FROM MARIE KONDO TO CARTIER
I sold a watch. I didn’t have to sell the watch. I chose to sell the watch. I have sold 3 watches since I started my non-shopping – purgathon. It was a watch I didn’t wear. A watch I no longer liked. A watch that when I bought I it, I wanted so badly. I lusted for this watch, like many purchases this watch might complete me. Today when I looked at it sitting on the little black velvet tray about to be traded in for a check it looked like it might belong to the girlfriend of an arms dealer.
Monique is the woman at Tourneau who buys the watches from the people who are selling them. It’s kind of a fancy place, Tourneau. It’s almost too fancy to be buying watches from people looking for cash. It’s not like a pawn shop. But what I found most interesting is I immediately wanted Monique to know that I didn’t need to do this.
I say this because it shows us how our stuff, this stuff we collect and hoard and buy and need and want and cling to and wear to show that we are somebody who can purchase these things really does often carry too much baggage with it. I wanted Monique to know I could have this Cartier watch. But I chose to sit with that, to not blurt it out. My instinct was to have it be the first thing out of my mouth.” Hi, I’m Tracey and I can still afford this. My kids will eat tonight. I’m going away this weekend.” But I saw that in myself and I saw that the watch represented it. So, I shut up.
I just told her my name and put the watch down and let her do her watch analysis.
OK, at one point, I let my shirt sleeve slide back just a bit so she could see that I was wearing a watch similar to hers. I’m human.
But otherwise I just sat with I’m Tracey and I would like to sell this watch.
Which is the opposite of what one normally does in a shop like Tourneau. You saunter in there to buy a nice, expensive watch. A two-floor emporium packed with timepieces that show the world you can afford pricey things.
It’s not the place where you meekly go, hand it over and say I would rather have some cash.
But that is what I did.
I wanted to sit with the I don’t want it, I don’t need it and I don’t have to explain myself. So, what if Monique thinks this watch will help pay the rent. What is wrong with that? Many people can’t pay their rent.
I don’t want to do the reverse here and go oh, let’s pretend like we’re poor, that is condescending and almost as obnoxious as flaunting what you have. So, there is a fine line between a kind of quiet humility and bling bravado. I tried very hard to sit there in quiet humility. Here is my watch. How much will you give me for it?
Someone like Monique has a black belt in diplomacy. She knows when to look you in the eye, knows when to stare at her screen. She asks as few questions as possible.
“No, I didn’t have the box. Owned it 15 years. No, I didn’t have the authenticity card.”
It took her ten minutes to go through the steps to find out it was the real deal.
And in those ten minutes I just went with let her think whatever she wants about me. Other peoples opinions about me and my stuff has nothing to do with who I really am.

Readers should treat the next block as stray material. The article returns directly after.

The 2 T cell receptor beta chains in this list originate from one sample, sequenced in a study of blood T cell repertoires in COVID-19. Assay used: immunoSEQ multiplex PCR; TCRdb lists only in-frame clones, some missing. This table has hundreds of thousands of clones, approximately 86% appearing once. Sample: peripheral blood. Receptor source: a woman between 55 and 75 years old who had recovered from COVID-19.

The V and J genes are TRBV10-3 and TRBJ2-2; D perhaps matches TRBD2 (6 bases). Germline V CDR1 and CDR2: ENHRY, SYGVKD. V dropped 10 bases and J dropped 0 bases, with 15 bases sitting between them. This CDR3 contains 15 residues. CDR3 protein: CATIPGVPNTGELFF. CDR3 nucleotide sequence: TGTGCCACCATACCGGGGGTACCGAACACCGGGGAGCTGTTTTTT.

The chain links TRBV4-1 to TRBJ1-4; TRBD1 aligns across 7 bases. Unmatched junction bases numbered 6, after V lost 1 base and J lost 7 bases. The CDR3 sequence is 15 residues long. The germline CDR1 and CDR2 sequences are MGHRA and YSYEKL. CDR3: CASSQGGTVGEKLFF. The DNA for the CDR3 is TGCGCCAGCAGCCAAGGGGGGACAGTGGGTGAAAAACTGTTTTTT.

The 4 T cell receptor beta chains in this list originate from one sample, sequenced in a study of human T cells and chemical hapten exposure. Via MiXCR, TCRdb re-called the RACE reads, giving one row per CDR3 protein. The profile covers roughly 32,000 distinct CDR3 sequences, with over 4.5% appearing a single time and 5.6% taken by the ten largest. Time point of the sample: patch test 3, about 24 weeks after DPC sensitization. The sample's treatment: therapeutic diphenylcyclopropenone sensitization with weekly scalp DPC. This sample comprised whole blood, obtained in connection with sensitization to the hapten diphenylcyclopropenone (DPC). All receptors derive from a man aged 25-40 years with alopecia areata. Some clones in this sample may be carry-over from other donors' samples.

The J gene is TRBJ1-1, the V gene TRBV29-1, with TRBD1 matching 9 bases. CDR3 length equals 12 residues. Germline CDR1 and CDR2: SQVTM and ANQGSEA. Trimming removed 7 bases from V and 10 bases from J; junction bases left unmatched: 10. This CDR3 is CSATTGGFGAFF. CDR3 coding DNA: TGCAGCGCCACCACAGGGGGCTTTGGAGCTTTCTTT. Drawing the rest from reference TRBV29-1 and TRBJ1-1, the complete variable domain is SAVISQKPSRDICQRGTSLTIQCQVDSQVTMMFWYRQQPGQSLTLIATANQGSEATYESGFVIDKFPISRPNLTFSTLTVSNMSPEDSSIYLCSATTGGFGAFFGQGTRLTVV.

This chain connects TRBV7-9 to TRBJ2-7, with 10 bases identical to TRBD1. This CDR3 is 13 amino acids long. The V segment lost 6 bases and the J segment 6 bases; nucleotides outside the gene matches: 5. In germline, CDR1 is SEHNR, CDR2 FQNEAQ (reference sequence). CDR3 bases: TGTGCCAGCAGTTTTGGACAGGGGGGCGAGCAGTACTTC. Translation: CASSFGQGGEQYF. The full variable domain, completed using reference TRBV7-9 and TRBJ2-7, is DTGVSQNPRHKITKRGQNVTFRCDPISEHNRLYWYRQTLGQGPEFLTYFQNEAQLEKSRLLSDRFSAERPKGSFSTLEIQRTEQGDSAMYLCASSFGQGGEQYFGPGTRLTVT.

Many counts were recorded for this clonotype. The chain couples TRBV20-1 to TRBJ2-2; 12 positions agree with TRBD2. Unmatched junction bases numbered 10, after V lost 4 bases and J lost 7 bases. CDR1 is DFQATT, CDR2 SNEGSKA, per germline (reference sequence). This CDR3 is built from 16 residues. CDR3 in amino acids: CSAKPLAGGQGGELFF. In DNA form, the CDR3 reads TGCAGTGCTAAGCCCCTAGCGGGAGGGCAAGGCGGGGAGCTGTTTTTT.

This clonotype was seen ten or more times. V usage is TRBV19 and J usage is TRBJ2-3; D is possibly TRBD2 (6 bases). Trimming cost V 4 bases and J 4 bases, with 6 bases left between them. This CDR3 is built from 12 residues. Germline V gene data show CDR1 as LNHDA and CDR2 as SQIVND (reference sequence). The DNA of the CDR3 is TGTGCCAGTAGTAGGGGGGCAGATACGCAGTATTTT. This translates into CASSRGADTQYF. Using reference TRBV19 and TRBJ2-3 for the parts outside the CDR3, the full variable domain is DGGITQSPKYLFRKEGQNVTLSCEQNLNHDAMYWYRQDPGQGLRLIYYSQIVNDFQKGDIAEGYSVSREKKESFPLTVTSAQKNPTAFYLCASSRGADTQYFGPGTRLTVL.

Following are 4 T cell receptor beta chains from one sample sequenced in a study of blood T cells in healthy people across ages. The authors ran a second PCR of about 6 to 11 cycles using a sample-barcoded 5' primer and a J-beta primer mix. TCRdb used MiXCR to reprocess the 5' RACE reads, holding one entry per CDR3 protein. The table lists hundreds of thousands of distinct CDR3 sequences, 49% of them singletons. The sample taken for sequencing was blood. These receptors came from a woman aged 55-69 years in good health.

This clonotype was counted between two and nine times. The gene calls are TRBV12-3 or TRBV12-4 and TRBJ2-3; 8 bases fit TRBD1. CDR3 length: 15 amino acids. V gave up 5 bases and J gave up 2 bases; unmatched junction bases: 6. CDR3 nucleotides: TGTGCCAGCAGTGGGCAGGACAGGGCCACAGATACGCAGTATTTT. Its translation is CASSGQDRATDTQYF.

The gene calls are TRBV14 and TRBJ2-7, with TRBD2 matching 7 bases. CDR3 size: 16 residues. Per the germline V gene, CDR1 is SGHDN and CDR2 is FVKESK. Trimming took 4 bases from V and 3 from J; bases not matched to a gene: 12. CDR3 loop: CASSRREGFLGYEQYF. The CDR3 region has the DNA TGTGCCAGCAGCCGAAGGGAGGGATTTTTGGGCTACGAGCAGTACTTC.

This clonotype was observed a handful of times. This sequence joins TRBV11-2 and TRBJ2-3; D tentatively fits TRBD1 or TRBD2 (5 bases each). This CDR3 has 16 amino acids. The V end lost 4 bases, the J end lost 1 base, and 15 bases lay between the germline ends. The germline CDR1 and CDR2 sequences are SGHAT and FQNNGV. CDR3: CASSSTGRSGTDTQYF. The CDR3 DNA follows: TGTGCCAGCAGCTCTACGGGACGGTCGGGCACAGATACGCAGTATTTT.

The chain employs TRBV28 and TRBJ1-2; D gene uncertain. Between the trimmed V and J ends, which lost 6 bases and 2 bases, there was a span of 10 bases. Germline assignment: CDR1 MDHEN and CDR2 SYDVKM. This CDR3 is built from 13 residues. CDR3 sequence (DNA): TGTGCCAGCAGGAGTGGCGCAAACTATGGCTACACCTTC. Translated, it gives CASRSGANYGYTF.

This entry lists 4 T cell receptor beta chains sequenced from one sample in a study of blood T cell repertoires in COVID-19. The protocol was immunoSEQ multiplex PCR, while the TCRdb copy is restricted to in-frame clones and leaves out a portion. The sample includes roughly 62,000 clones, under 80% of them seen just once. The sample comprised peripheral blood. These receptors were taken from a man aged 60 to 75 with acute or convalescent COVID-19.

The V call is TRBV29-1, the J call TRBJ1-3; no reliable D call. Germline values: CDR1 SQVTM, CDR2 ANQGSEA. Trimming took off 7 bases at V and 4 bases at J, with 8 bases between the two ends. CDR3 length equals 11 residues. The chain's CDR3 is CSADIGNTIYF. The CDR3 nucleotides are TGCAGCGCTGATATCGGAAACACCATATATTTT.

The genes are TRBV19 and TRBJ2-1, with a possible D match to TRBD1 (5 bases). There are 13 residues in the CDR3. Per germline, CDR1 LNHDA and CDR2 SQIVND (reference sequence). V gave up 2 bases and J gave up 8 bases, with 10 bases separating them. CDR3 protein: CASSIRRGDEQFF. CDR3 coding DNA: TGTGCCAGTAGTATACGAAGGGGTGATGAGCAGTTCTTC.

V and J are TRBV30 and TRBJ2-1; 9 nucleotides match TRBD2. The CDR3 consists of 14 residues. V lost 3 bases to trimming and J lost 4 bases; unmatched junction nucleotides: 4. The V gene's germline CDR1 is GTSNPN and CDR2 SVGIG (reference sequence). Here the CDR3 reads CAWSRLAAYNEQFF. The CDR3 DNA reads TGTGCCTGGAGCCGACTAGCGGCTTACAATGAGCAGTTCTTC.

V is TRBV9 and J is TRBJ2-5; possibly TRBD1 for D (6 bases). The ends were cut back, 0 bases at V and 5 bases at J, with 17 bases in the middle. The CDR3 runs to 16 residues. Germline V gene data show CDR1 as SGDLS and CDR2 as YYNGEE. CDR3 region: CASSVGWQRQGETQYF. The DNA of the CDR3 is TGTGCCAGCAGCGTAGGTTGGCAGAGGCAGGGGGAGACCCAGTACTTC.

She offered me two prices. One would be an immediate check and for two hundred dollars more they would do an exchange and I could buy myself another watch.
I said I preferred the check. Then I couldn’t’ help myself. My humility had run its course. I told her I was not buying anything else. That I was giving away and purging and that I had four other watches. Then I listed them and whatever humility points I had racked up I erased.
We then got real chatty and she told me a personal story about stuff. And I told her I was on this one year of no buying and getting rid of stuff and maybe was going to turn it into a book. And then she told me another story.
She then handed me the check. Told me not to cash it until tomorrow. Maybe she thought I was making it all up. Maybe she did think I needed the funds pronto. Not sure. Didn’t care.
I walked out of there and I sort of floated. I felt this true lightness. I was happy to be rid of that watch. I was happy to have the check instead. I was happy that even though it didn’t last my full twenty minutes there, I was able to muster up at least ten of humility and sitting with an uncomfortable feeling of letting someone think whatever they wanted and not controlling their vision of who I am by what I own, want or need.
I then crossed 57th Street and went and stared in the window of Fendi. OMG, they have a new color for fall you cannot believe. It’s between a pumpkin and a burnt sienna. It is so fabulous I almost fell over when I saw it the other day. I have stopped and looked at it every day since.
I had the money in my bag. It would have been almost an even trade for the small bag. I know all their prices. There was a time, like two weeks ago (nothing like the newly converted) I would have marched in there and bought that bag right away. Hell, I’ve sold five bags and three watches in four weeks. I have another big bag about to go on eBay in 12 hours. I sent one off today. It would have been so easy. The house’s money.
But I walked on by. Marched home. And at that moment, in Marie Kondo terms, what sparked joy was not buying something new to fill the void, but to keep the void and the money and deposit it tomorrow and put it away.